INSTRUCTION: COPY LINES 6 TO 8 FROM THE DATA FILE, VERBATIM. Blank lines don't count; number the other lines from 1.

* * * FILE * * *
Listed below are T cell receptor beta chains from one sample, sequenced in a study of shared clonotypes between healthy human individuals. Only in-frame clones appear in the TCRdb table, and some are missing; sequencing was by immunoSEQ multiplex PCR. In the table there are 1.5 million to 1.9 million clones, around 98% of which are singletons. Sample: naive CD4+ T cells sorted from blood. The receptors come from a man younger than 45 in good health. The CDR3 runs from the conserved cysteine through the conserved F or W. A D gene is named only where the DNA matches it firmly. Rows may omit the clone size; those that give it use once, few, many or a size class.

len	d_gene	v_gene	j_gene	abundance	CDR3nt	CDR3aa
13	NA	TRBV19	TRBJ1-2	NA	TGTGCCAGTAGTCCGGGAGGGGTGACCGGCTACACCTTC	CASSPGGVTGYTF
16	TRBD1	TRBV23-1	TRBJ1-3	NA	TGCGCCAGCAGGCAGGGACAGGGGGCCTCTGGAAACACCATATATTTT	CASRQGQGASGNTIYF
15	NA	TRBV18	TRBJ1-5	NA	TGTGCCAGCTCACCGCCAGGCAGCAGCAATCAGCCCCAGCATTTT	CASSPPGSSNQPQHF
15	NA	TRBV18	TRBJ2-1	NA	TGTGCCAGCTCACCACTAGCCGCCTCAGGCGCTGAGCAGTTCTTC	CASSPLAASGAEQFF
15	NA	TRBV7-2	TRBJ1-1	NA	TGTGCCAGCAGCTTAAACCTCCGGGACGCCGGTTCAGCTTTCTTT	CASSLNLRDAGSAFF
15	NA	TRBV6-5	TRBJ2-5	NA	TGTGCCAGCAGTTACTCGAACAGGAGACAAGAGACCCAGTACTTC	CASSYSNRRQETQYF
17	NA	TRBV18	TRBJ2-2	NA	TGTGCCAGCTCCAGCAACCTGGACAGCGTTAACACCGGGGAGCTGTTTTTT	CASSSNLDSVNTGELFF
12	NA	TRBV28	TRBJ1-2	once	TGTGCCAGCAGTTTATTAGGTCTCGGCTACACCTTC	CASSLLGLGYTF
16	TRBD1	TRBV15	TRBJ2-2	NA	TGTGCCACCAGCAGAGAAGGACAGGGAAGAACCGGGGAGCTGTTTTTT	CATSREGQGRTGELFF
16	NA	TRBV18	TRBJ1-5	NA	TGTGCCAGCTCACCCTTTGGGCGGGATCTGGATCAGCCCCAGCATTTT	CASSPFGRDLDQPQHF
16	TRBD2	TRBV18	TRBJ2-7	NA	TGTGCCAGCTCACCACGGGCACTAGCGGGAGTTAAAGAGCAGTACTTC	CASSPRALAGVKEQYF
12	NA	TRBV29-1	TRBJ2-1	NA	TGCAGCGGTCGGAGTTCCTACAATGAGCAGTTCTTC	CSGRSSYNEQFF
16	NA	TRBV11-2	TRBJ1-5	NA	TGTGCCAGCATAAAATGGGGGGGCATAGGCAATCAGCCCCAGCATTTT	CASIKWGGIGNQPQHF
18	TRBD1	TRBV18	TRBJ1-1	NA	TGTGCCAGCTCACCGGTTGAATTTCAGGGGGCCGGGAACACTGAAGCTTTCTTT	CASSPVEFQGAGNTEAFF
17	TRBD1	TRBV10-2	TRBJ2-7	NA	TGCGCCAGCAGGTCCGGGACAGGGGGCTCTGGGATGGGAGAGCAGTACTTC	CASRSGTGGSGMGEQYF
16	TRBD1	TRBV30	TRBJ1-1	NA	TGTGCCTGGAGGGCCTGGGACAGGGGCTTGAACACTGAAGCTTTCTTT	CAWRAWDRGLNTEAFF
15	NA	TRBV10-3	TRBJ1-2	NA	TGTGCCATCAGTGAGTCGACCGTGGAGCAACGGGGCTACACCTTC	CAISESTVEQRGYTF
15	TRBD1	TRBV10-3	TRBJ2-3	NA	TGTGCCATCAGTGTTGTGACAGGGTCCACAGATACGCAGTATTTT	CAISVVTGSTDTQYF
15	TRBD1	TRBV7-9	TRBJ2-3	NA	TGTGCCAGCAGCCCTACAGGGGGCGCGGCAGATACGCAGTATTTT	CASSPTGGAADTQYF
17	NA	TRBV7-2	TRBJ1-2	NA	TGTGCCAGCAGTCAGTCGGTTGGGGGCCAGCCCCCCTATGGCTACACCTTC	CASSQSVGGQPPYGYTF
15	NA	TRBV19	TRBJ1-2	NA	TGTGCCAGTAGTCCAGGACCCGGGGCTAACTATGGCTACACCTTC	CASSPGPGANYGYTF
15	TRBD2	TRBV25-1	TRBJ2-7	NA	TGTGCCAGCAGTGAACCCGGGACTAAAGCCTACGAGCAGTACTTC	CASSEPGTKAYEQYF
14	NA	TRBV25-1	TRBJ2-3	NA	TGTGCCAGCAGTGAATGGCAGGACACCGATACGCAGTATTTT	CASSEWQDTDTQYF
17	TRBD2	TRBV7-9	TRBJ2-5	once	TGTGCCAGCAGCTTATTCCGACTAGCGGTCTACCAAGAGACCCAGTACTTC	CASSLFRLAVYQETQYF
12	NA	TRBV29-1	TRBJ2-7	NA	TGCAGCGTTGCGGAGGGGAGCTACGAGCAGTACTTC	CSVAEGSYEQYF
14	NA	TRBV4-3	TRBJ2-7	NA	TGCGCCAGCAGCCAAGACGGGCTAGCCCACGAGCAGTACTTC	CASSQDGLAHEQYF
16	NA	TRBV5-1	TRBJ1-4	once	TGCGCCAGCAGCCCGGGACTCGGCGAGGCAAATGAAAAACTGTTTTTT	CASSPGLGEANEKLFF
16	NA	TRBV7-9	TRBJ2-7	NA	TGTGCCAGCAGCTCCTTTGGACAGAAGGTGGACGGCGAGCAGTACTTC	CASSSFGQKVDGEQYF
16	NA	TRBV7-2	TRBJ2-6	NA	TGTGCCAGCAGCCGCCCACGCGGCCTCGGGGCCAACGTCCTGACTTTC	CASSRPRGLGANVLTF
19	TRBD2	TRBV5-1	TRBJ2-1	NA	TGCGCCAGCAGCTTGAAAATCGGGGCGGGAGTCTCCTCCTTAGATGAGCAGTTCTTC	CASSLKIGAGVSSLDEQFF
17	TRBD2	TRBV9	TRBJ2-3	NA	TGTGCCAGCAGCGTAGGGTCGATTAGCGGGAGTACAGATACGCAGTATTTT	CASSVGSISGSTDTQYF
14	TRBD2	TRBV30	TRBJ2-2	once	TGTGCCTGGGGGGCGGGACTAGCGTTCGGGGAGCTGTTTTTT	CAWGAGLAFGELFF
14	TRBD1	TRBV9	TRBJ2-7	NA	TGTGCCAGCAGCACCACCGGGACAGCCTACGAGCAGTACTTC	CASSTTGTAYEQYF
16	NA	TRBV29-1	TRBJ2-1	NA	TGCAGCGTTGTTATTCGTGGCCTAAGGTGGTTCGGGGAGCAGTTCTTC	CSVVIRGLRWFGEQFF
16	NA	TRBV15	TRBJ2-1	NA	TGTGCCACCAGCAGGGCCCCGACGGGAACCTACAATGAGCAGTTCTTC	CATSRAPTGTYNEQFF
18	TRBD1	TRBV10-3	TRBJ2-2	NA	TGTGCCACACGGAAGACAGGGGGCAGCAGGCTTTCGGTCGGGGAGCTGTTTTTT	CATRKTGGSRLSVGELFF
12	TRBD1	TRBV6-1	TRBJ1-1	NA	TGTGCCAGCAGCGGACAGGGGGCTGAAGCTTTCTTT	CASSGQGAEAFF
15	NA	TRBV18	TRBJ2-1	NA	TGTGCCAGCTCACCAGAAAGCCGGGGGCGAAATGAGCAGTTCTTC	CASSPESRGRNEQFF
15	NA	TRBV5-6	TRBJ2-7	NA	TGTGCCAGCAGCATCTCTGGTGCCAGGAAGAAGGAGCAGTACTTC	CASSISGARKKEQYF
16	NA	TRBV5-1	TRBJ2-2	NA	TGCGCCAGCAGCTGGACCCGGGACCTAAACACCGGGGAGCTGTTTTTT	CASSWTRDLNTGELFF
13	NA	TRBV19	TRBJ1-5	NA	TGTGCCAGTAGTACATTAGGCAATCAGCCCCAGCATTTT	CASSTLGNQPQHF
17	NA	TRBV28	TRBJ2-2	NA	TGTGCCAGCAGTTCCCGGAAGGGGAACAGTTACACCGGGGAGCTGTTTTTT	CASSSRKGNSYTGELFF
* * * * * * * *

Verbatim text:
15	NA	TRBV18	TRBJ2-1	NA	TGTGCCAGCTCACCACTAGCCGCCTCAGGCGCTGAGCAGTTCTTC	CASSPLAASGAEQFF
15	NA	TRBV7-2	TRBJ1-1	NA	TGTGCCAGCAGCTTAAACCTCCGGGACGCCGGTTCAGCTTTCTTT	CASSLNLRDAGSAFF
15	NA	TRBV6-5	TRBJ2-5	NA	TGTGCCAGCAGTTACTCGAACAGGAGACAAGAGACCCAGTACTTC	CASSYSNRRQETQYF